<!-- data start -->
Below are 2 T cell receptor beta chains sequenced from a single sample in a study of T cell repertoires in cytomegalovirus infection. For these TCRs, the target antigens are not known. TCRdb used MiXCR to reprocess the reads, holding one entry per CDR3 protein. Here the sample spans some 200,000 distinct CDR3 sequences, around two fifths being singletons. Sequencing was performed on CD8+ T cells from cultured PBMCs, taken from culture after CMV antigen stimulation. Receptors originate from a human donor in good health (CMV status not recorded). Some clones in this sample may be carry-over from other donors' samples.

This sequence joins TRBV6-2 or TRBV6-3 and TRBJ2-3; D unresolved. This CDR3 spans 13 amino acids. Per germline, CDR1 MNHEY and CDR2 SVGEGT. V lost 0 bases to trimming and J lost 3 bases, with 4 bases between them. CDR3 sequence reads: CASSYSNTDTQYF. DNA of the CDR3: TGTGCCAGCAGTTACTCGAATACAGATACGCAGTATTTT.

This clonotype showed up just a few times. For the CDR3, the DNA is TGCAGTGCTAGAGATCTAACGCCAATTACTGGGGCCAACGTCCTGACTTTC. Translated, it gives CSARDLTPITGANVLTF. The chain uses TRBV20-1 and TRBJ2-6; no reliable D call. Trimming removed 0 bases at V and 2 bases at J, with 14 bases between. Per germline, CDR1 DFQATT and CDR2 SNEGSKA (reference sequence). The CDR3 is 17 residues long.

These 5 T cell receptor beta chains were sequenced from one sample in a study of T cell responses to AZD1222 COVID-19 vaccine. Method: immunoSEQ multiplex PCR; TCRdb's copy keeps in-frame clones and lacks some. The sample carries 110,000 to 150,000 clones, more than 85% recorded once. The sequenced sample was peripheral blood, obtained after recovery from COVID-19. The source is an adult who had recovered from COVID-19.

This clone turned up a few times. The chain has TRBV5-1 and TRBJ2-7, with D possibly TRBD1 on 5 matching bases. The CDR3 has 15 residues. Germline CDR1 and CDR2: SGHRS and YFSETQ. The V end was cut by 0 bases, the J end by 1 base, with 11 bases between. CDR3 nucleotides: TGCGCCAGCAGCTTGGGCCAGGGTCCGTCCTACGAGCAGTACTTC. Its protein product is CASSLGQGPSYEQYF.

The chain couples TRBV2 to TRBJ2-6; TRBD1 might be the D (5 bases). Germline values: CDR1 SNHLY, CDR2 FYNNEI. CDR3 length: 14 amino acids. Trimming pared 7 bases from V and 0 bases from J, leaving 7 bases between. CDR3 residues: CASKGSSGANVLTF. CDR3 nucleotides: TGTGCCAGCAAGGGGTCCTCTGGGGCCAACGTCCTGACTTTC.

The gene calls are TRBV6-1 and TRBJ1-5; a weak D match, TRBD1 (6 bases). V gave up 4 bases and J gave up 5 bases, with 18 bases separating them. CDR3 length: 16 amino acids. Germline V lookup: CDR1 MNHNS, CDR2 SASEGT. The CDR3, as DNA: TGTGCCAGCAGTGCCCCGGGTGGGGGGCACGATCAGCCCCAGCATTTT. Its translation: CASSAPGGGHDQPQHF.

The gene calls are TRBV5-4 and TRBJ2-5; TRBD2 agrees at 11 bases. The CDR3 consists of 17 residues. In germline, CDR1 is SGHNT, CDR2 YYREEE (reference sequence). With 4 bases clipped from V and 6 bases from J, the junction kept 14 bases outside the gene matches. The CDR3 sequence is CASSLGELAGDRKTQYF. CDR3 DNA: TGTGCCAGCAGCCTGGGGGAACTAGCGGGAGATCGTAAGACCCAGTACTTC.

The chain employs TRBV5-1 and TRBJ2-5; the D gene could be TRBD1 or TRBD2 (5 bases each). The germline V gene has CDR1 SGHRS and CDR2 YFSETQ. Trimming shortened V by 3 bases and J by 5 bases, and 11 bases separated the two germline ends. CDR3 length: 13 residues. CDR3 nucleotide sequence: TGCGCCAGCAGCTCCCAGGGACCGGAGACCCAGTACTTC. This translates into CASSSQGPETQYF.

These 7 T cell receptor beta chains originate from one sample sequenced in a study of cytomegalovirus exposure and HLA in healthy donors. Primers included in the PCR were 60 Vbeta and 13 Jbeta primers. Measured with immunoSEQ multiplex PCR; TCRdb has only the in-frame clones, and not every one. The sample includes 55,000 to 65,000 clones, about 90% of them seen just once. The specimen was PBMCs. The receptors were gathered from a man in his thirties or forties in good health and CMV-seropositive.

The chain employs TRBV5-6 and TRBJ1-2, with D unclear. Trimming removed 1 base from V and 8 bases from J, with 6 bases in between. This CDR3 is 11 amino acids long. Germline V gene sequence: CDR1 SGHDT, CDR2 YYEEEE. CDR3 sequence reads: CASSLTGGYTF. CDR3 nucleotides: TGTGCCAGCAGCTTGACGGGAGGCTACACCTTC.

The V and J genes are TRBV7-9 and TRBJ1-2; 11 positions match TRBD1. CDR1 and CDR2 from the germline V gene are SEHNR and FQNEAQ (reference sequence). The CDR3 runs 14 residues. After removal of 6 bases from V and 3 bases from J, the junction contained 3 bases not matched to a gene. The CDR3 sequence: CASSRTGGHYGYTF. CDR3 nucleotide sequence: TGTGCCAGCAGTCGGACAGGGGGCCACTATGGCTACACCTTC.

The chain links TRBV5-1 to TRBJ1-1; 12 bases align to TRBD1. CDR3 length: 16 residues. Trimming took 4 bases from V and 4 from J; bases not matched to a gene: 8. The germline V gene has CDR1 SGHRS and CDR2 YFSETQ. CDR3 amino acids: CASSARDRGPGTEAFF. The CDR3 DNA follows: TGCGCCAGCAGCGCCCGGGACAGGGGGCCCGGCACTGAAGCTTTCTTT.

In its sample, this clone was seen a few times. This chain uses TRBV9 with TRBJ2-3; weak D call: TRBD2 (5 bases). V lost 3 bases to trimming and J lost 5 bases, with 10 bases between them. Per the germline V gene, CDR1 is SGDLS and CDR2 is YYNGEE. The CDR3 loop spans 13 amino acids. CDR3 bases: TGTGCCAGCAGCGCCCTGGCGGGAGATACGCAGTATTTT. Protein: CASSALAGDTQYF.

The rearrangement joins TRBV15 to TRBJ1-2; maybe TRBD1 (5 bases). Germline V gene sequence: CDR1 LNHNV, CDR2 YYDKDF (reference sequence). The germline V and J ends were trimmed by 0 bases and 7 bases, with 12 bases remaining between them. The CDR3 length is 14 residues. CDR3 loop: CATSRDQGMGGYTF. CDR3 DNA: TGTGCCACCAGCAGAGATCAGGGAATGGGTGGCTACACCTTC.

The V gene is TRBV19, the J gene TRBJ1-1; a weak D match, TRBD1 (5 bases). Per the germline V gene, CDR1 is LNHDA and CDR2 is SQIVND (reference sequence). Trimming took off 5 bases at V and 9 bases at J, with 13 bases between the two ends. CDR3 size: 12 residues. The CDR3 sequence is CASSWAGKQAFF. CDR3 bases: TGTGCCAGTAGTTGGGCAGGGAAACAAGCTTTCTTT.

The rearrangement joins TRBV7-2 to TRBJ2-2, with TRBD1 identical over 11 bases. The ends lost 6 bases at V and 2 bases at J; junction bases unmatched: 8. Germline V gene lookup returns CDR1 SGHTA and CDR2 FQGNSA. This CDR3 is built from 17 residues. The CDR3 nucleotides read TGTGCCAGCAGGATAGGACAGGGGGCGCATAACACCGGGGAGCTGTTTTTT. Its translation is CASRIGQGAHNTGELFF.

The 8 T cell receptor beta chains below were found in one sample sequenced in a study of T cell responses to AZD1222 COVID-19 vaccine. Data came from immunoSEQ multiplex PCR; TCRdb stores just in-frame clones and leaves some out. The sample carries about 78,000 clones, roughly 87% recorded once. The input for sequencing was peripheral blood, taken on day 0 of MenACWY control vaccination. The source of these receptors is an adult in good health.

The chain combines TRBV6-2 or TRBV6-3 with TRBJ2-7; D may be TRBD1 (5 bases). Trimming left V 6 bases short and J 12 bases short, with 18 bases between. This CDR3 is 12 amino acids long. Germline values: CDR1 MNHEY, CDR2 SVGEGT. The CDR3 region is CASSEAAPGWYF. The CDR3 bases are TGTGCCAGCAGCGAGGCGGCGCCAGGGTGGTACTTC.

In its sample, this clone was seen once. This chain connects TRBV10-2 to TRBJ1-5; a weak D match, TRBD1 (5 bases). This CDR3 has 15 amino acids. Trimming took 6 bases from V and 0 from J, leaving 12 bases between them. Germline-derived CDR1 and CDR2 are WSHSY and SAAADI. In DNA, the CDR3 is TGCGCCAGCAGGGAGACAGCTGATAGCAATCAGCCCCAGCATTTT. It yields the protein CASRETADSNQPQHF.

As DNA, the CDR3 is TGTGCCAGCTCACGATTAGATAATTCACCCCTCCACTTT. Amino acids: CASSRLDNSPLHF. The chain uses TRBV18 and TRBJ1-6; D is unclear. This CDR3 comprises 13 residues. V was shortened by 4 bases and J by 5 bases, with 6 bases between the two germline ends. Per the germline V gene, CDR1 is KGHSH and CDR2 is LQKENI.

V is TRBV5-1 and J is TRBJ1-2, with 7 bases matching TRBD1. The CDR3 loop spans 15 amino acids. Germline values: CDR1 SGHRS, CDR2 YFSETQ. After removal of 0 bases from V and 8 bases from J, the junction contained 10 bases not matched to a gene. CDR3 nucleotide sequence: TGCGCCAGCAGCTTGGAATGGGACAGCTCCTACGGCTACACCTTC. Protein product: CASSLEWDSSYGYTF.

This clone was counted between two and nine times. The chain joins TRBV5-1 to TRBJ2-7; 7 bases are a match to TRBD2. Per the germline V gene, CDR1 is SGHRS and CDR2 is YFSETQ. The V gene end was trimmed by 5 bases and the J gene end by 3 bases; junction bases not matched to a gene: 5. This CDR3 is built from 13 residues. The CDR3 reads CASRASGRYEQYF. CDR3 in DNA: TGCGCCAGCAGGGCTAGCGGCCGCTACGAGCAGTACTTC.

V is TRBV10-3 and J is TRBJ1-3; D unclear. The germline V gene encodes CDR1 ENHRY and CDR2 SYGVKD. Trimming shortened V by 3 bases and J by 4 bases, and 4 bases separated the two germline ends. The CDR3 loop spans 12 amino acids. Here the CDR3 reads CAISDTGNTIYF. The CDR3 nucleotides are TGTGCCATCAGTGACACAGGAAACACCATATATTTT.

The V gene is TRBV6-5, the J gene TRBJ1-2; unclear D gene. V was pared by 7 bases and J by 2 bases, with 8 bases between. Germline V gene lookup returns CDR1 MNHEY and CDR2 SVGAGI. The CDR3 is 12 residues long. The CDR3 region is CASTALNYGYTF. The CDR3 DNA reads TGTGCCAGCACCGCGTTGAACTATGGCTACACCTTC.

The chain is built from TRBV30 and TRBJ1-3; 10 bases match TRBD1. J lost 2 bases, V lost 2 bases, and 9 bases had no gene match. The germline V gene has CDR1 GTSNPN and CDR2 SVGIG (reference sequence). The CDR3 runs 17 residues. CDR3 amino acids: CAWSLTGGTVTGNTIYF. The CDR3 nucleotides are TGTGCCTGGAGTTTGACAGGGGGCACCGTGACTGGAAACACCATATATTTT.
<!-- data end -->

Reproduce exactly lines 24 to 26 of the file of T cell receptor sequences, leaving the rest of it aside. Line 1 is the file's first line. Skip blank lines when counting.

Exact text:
V is TRBV10-3 and J is TRBJ1-3; D unclear. The germline V gene encodes CDR1 ENHRY and CDR2 SYGVKD. Trimming shortened V by 3 bases and J by 4 bases, and 4 bases separated the two germline ends. The CDR3 loop spans 12 amino acids. Here the CDR3 reads CAISDTGNTIYF. The CDR3 nucleotides are TGTGCCATCAGTGACACAGGAAACACCATATATTTT.

The V gene is TRBV6-5, the J gene TRBJ1-2; unclear D gene. V was pared by 7 bases and J by 2 bases, with 8 bases between. Germline V gene lookup returns CDR1 MNHEY and CDR2 SVGAGI. The CDR3 is 12 residues long. The CDR3 region is CASTALNYGYTF. The CDR3 DNA reads TGTGCCAGCACCGCGTTGAACTATGGCTACACCTTC.

The chain is built from TRBV30 and TRBJ1-3; 10 bases match TRBD1. J lost 2 bases, V lost 2 bases, and 9 bases had no gene match. The germline V gene has CDR1 GTSNPN and CDR2 SVGIG (reference sequence). The CDR3 runs 17 residues. CDR3 amino acids: CAWSLTGGTVTGNTIYF. The CDR3 nucleotides are TGTGCCTGGAGTTTGACAGGGGGCACCGTGACTGGAAACACCATATATTTT.